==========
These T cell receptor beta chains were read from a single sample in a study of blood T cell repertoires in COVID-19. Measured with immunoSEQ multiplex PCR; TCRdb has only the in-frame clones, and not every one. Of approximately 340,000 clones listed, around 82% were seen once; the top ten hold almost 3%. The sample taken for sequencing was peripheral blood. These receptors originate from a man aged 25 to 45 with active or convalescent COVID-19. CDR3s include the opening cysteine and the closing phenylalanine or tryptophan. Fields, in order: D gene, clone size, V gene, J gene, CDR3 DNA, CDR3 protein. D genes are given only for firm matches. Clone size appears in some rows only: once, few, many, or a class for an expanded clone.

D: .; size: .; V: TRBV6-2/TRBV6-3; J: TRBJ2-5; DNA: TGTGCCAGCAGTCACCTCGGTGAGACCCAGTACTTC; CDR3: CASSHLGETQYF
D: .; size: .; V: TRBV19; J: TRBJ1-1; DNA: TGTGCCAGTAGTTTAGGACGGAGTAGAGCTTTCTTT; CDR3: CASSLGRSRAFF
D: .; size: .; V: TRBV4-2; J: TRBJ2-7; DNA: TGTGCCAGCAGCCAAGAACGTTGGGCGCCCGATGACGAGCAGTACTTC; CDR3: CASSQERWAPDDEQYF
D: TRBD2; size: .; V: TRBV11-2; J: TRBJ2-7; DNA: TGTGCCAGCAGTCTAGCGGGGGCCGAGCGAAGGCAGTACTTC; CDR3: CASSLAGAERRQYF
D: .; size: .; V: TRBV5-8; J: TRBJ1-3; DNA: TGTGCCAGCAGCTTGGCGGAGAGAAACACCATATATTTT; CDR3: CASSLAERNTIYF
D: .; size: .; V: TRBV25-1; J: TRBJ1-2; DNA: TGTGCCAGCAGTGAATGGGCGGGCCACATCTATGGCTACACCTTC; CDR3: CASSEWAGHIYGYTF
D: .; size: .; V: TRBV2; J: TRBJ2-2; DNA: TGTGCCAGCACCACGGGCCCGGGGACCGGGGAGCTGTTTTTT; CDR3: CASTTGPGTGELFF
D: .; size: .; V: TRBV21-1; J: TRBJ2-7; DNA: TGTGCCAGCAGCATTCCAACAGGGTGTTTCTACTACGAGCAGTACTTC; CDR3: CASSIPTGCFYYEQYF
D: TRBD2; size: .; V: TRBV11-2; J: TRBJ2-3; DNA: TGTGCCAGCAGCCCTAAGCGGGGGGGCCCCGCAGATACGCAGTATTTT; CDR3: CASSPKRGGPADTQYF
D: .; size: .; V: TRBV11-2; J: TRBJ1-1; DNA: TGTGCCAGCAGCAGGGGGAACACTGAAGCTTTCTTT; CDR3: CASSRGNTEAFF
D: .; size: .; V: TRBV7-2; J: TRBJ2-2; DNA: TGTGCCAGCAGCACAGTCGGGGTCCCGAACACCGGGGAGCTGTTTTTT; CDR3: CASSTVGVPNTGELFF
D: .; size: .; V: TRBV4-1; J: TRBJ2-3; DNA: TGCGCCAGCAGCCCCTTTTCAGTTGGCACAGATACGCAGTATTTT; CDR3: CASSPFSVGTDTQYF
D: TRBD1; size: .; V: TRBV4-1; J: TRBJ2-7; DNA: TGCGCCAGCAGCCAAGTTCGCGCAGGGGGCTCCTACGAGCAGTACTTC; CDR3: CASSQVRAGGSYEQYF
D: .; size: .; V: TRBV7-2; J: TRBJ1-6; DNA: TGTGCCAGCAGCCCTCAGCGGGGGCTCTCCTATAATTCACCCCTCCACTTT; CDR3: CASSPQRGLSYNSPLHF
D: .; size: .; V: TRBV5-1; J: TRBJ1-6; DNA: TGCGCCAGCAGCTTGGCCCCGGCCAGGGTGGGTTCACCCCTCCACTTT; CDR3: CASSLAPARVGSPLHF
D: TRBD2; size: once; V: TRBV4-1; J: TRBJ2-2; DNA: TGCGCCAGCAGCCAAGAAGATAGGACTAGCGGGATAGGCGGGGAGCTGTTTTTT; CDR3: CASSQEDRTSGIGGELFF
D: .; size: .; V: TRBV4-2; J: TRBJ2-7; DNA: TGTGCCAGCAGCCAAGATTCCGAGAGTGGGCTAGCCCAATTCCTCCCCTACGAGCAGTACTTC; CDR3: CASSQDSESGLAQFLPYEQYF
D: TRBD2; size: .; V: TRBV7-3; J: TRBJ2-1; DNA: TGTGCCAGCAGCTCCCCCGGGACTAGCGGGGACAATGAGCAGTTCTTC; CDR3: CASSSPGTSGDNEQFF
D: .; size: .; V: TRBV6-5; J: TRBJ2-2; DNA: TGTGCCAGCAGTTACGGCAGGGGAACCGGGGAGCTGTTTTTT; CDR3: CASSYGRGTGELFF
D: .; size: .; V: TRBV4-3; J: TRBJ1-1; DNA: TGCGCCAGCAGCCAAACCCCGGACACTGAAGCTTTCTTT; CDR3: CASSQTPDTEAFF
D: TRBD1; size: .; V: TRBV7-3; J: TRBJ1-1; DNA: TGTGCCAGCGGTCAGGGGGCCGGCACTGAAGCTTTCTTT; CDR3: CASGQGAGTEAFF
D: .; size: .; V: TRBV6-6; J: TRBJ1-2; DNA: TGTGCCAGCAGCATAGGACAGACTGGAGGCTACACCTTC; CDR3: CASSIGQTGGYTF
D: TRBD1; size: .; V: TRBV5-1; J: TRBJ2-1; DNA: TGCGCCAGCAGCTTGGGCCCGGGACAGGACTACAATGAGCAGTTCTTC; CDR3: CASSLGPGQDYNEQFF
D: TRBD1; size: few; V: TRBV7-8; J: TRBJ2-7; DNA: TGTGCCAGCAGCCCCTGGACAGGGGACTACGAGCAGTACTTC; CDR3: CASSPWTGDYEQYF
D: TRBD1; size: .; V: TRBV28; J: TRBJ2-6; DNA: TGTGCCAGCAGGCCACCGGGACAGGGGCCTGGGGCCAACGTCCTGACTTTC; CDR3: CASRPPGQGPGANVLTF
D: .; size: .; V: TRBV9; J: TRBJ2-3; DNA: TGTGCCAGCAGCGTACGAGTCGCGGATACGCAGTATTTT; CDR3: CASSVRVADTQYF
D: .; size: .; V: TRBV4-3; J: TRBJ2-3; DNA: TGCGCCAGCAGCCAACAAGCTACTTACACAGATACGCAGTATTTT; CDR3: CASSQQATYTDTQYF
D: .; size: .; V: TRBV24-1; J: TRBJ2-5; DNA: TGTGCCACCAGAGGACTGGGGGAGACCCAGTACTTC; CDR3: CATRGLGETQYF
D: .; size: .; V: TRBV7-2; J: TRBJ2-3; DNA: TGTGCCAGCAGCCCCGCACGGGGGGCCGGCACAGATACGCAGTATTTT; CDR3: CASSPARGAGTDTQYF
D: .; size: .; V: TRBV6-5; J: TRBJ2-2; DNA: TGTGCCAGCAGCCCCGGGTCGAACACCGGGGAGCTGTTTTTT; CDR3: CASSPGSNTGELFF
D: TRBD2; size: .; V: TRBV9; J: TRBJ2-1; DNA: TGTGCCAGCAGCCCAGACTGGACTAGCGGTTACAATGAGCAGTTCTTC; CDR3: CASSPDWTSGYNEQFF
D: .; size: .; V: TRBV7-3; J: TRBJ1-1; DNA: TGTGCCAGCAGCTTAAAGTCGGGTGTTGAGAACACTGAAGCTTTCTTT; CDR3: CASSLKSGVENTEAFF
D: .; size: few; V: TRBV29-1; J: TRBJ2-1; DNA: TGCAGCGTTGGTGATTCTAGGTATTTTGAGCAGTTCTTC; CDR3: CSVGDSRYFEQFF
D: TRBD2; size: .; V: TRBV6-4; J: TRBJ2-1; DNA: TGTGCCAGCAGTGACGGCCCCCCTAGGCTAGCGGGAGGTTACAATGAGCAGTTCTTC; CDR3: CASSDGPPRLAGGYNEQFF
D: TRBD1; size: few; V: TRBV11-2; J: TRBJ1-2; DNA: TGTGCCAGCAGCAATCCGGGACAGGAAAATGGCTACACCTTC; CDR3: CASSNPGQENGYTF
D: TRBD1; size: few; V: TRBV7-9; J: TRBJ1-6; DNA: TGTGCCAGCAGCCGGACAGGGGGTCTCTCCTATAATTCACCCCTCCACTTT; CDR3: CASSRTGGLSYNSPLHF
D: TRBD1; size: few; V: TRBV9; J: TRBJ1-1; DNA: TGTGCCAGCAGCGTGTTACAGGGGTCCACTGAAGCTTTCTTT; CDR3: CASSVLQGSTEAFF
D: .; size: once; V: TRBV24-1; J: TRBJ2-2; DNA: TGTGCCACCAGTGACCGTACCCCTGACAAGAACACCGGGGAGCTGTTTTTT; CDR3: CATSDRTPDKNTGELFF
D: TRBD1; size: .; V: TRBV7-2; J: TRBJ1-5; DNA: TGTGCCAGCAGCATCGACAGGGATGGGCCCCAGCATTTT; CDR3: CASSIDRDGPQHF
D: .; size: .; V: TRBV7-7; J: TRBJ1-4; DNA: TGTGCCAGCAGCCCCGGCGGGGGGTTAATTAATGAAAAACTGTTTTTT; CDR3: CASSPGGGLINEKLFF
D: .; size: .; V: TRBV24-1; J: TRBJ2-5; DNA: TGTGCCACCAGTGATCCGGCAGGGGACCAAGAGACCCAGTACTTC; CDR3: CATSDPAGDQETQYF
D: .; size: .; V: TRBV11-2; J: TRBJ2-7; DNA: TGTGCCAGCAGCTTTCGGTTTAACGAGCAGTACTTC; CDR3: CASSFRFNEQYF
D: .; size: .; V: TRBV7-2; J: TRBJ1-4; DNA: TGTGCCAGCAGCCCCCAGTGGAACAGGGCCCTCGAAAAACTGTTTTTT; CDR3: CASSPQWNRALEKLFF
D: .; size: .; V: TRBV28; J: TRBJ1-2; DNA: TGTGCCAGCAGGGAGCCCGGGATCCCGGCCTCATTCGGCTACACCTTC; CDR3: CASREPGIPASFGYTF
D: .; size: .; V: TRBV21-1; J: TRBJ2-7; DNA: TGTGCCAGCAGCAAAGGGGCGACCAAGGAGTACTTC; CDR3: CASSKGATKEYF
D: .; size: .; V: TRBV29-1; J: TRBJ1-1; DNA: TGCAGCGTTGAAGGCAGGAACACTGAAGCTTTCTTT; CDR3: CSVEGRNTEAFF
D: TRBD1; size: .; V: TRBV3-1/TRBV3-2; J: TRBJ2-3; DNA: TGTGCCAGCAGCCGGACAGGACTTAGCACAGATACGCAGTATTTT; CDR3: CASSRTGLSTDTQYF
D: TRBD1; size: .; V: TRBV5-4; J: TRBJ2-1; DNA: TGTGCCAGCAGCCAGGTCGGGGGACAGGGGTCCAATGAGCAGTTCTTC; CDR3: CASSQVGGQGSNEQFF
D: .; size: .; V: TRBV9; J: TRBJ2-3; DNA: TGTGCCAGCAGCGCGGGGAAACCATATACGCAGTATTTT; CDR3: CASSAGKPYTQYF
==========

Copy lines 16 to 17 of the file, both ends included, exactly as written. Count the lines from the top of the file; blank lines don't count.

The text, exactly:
D: .; size: .; V: TRBV5-1; J: TRBJ1-6; DNA: TGCGCCAGCAGCTTGGCCCCGGCCAGGGTGGGTTCACCCCTCCACTTT; CDR3: CASSLAPARVGSPLHF
D: TRBD2; size: once; V: TRBV4-1; J: TRBJ2-2; DNA: TGCGCCAGCAGCCAAGAAGATAGGACTAGCGGGATAGGCGGGGAGCTGTTTTTT; CDR3: CASSQEDRTSGIGGELFF